| Home > 106th Congressional Bills > H.R. 1143 (ih) To establish a program to provide assistance for programs of credit and other financial services for microenterprises in developing countries, and for other purposes. [Introduced in House] ...
H.R. 1143 (ih) To establish a program to provide assistance for programs of credit and other financial services for microenterprises in developing countries, and for other purposes. [Introduced in House] ...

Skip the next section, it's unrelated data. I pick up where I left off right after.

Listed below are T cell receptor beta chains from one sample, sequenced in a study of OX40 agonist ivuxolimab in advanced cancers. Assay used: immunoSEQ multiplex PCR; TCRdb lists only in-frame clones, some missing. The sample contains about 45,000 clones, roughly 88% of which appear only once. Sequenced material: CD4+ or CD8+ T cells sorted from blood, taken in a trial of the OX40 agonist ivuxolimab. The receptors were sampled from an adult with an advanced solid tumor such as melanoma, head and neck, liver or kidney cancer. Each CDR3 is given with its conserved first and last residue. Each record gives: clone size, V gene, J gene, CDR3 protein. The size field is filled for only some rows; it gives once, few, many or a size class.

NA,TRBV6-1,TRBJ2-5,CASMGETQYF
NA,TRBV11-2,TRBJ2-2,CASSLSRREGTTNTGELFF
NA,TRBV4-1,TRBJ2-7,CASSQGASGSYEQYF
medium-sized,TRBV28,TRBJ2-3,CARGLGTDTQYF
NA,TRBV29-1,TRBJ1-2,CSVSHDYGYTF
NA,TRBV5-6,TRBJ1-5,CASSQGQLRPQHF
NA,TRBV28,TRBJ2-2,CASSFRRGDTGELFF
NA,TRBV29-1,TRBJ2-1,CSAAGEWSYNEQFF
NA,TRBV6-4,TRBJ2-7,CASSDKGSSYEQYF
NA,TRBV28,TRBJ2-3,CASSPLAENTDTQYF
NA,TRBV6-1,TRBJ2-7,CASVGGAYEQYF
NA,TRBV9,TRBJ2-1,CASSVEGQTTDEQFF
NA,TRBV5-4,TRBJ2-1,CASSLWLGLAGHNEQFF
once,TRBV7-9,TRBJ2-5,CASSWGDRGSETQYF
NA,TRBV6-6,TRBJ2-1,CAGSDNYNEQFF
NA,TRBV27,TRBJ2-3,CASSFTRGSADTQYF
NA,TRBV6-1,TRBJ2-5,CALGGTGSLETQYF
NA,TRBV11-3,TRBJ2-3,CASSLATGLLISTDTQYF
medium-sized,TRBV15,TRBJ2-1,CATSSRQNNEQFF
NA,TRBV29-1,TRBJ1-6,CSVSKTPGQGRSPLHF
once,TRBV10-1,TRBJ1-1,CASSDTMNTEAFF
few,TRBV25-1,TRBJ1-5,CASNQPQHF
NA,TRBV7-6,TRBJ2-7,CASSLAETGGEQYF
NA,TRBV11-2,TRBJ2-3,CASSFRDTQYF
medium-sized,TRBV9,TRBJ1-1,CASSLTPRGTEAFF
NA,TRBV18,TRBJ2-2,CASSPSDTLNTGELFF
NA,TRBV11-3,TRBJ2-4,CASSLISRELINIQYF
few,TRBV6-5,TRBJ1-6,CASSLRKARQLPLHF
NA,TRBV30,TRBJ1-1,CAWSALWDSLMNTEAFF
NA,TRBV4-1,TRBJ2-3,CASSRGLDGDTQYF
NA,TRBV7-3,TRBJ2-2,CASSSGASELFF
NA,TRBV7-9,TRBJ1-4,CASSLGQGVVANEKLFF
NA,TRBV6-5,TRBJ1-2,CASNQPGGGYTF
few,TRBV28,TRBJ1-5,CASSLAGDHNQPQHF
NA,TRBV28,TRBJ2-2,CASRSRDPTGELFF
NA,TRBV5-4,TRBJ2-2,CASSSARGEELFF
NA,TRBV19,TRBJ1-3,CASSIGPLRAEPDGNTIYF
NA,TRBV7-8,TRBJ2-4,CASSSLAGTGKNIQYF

H.R.1143 One Hundred Sixth Congress of the United States of America AT THE SECOND SESSION Begun and held at the City of Washington on Monday, the twenty-fourth day of January, two thousand An Act To establish a program to provide assistance for programs of credit and other financial services for microenterprises in developing countries, and for other purposes. Be it enacted by the Senate and House of Representatives of the United States of America in Congress assembled, SECTION 1. SHORT TITLE. This Act may be cited as the ``Microenterprise for Self-Reliance and International Anti-Corruption Act of 2000''. SEC. 2. TABLE OF CONTENTS. The table of contents for this Act is as follows: Sec. 1. Short title. Sec. 2. Table of contents. TITLE I--MICROENTERPRISE FOR SELF-RELIANCE ACT OF 2000 Sec. 101. Short title. Sec. 102. Findings and declarations of policy. Sec. 103. Purposes. Sec. 104. Definitions. Sec. 105. Microenterprise development grant assistance. Sec. 106. Micro- and small enterprise development credits. Sec. 107. United States Microfinance Loan Facility. Sec. 108. Report relating to future development of microenterprise institutions. Sec. 109. United States Agency for International Development as global leader and coordinator of bilateral and multilateral microenterprise assistance activities. Sec. 110. Sense of the Congress on consideration of Mexico as a key priority in microenterprise funding allocations. TITLE II--INTERNATIONAL ANTI-CORRUPTION AND GOOD GOVERNANCE ACT OF 2000 Sec. 201. Short title. Sec. 202. Findings and purpose. Sec. 203. Development assistance policy. Sec. 204. Department of the Treasury technical assistance program for developing countries. Sec. 205. Authorization of good governance programs. TITLE III--INTERNATIONAL ACADEMIC OPPORTUNITY ACT OF 2000 Sec. 301. Short title. Sec. 302. Statement of purpose. Sec. 303. Establishment of grant program for foreign study by American college students of limited financial means. Sec. 304. Report to Congress. Sec. 305. Authorization of appropriations. Sec. 306. Effective date. TITLE IV--MISCELLANEOUS PROVISIONS Sec. 401. Support for Overseas Cooperative Development Act. Sec. 402. Funding of certain environmental assistance activities of USAID. Sec. 403. Processing of applications for transportation of humanitarian assistance abroad by the Department of Defense. Sec. 404. Working capital fund. Sec. 405. Increase in authorized number of employees and representatives of the United States mission to the United Nations provided living quarters in New York. Sec. 406. Availability of VOA and Radio Marti multilingual computer readable text and voice recordings. Sec. 407. Availability of certain materials of the Voice of America. Sec. 408. Paul D. Coverdell Fellows Program Act of 2000. TITLE I--MICROENTERPRISE FOR SELF-RELIANCE ACT OF 2000 SEC. 101. SHORT TITLE. This title may be cited as the ``Microenterprise for Self-Reliance Act of 2000''. SEC. 102. FINDINGS AND DECLARATIONS OF POLICY. Congress makes the following findings and declarations: (1) According to the World Bank, more than 1,200,000,000 people in the developing world, or one-fifth of the world's population, subsist on less than $1 a day. (2) Over 32,000 of their children die each day from largely preventable malnutrition and disease. (3)(A) Women in poverty generally have larger work loads and less access to educational and economic opportunities than their male counterparts. (B) Directly aiding the poorest of the poor, especially women, in the developing world has a positive effect not only on family incomes, but also on child nutrition, health and education, as women in particular reinvest income in their families. (4)(A) The poor in the developing world, particularly women, generally lack stable employment and social safety nets. (B) Many turn to self-employment to generate a substantial portion of their livelihood. In Africa, over 80 percent of employment is generated in the informal sector of the self-employed poor. (C) These poor entrepreneurs are often trapped in poverty because they cannot obtain credit at reasonable rates to build their asset base or expand their otherwise viable self-employment activities. (D) Many of the poor are forced to pay interest rates as high as 10 percent per day to money lenders. (5)(A) The poor are able to expand their incomes and their businesses dramatically when they can access loans at reasonable interest rates. (B) Through the development of self-sustaining microfinance programs, poor people themselves can lead the fight against hunger and poverty. (6)(A) On February 2-4, 1997, a global Microcredit Summit was held in Washington, District of Columbia, to launch a plan to expand access to credit for self-employment and other financial and business services to 100,000,000 of the world's poorest families, especially the women of those families, by 2005. While this scale of outreach may not be achievable in this short time-period, the realization of this goal could dramatically alter the face of global poverty. (B) With an average family size of five, achieving this goal will mean that the benefits of microfinance will thereby reach nearly half of the world's more than 1,000,000,000 absolute poor people. (7)(A) Nongovernmental organizations, such as those that comprise the Microenterprise Coalition (such as the Grameen Bank (Bangladesh), K-REP (Kenya), and networks such as Accion International, the Foundation for International Community Assistance (FINCA), and the credit union movement) are successful in lending directly to the very poor. (B) Microfinance institutions such as BRAC (Bangladesh), BancoSol (Bolivia), SEWA Bank (India), and ACEP (Senegal) are regulated financial institutions that can raise funds directly from the local and international capital markets. (8)(A) Microenterprise institutions not only reduce poverty, but also reduce the dependency on foreign assistance. (B) Interest income on the credit portfolio is used to pay recurring institutional costs, assuring the long-term sustainability of development assistance. (9) Microfinance institutions leverage foreign assistance resources because loans are recycled, generating new benefits to program participants. (10)(A) The development of sustainable microfinance institutions that provide credit and training, and mobilize domestic savings, is a critical component to a global strategy of poverty reduction and broad-based economic development. (B) In the efforts of the United States to lead the development of a new global financial architecture, microenterprise should play a vital role. The recent shocks to international financial markets demonstrate how the financial sector can shape the destiny of nations. Microfinance can serve as a powerful tool for building a more inclusive financial sector which serves the broad majority of the world's population including the very poor and women and thus generate more social stability and prosperity. (C) Over the last two decades, the United States has been a global leader in promoting the global microenterprise sector, primarily through its development assistance programs at the United States Agency for International Development. Additionally, the Department of the Treasury and the Department of State have used their authority to promote microenterprise in the development programs of international financial institutions and the United Nations. (11)(A) In 1994, the United States Agency for International Development launched the ``Microenterprise Initiative'' in partnership with the Congress. (B) The initiative committed to expanding funding for the microenterprise programs of the Agency, and set a goal that, by the end of fiscal year 1996, one-half of all microenterprise resources would support programs and institutions that provide credit to the poorest, with loans under $300. (C) In order to achieve the goal of the microcredit summit, increased investment in microfinance institutions serving the poorest will be critical. (12) Providing the United States share of the global investment needed to achieve the goal of the microcredit summit will require only a small increase in United States funding for international microcredit programs, with an increased focus on institutions serving the poorest. (13)(A) In order to reach tens of millions of the poorest with microcredit, it is crucial to expand and replicate successful microfinance institutions. (B) These institutions need assistance in developing their institutional capacity to expand their services and tap commercial sources of capital. (14) Nongovernmental organizations have demonstrated competence in developing networks of local microfinance institutions and other assistance delivery mechanisms so that they reach large numbers of the very poor, and achieve financial sustainability. (15) Recognizing that the United States Agency for International Development has developed very effective partnerships with nongovernmental organizations, and that the Agency will have fewer missions overseas to carry out its work, the Agency should place priority on investing in those nongovernmental network institutions that meet performance criteria through the central funding mechanisms of the Agency. (16) By expanding and replicating successful microfinance institutions, it should be possible to create a global infrastructure to provide financial services to the world's poorest families. (17)(A) The United States can provide leadership to other bilateral and multilateral development agencies as such agencies expand their support to the microenterprise sector. (B) The United States should seek to improve coordination among G-7 countries in the support of the microenterprise sector in order to leverage the investment of the United States with that of other donor nations. (18) Through increased support for microenterprise, especially credit for the poorest, the United States can continue to play a leadership role in the global effort to expand financial services and opportunity to 100,000,000 of the poorest families on the planet. SEC. 103. PURPOSES. The purposes of this title are-- (1) to make microenterprise development an important element of United States foreign economic policy and assistance; (2) to provide for the continuation and expansion of the commitment of the United States Agency for International Development to the development of microenterprise institutions as outlined in its 1994 Microenterprise Initiative; (3) to support and develop the capacity of United States and indigenous nongovernmental organization intermediaries to provide credit, savings, training, technical assistance, and business development services to microentrepreneurs; (4) to emphasize financial services and substantially increase the amount of assistance devoted to both financial services and complementary business development services designed to reach the poorest people in developing countries, particularly women; and (5) to encourage the United States Agency for International Development to coordinate microfinance policy, in consultation with the Department of the Treasury and the Department of State, and to provide global leadership among bilateral and multilateral donors in promoting microenterprise for the poorest of the poor. SEC. 104. DEFINITIONS. In this title: (1) Business development services.--The term ``business development services'' means support for the growth of microenterprises through training, technical assistance, marketing assistance, improved production technologies, and other services. (2) Microenterprise institution.--The term ``microenterprise institution'' means an institution that provides services, including microfinance, training, or business development services, for microentrepreneurs. (3) Microfinance institution.--The term ``microfinance institution'' means an institution that directly provides, or works to expand, the availability of credit, savings, and other financial services to microentrepreneurs. (4) Practitioner institution.--The term ``practitioner institution'' means any institution that provides services, including microfinance, training, or business development services, for microentrepreneurs, or provides assistance to microenterprise institutions. SEC. 105. MICROENTERPRISE DEVELOPMENT GRANT ASSISTANCE. Chapter 1 of part I of the Foreign Assistance Act of 1961 (22 U.S.C. 2151 et seq.) is amended by adding at the end the following new section: ``SEC. 131. MICROENTERPRISE DEVELOPMENT GRANT ASSISTANCE. ``(a) Findings and Policy.--Congress finds and declares that-- ``(1) the development of microenterprise is a vital factor in the stable growth of developing countries and in the development of free, open, and equitable international economic systems; ``(2) it is therefore in the best interest of the United States to assist the development of microenterprises in developing countries; and ``(3) the support of microenterprise can be served by programs providing credit, savings, training, technical assistance, and business development services. ``(b) Authorization.-- ``(1) In general.--In carrying out this part, the President is authorized to provide grant assistance for programs to increase the availability of credit and other services to microenterprises lacking full access to capital training, technical assistance, and business development services, through--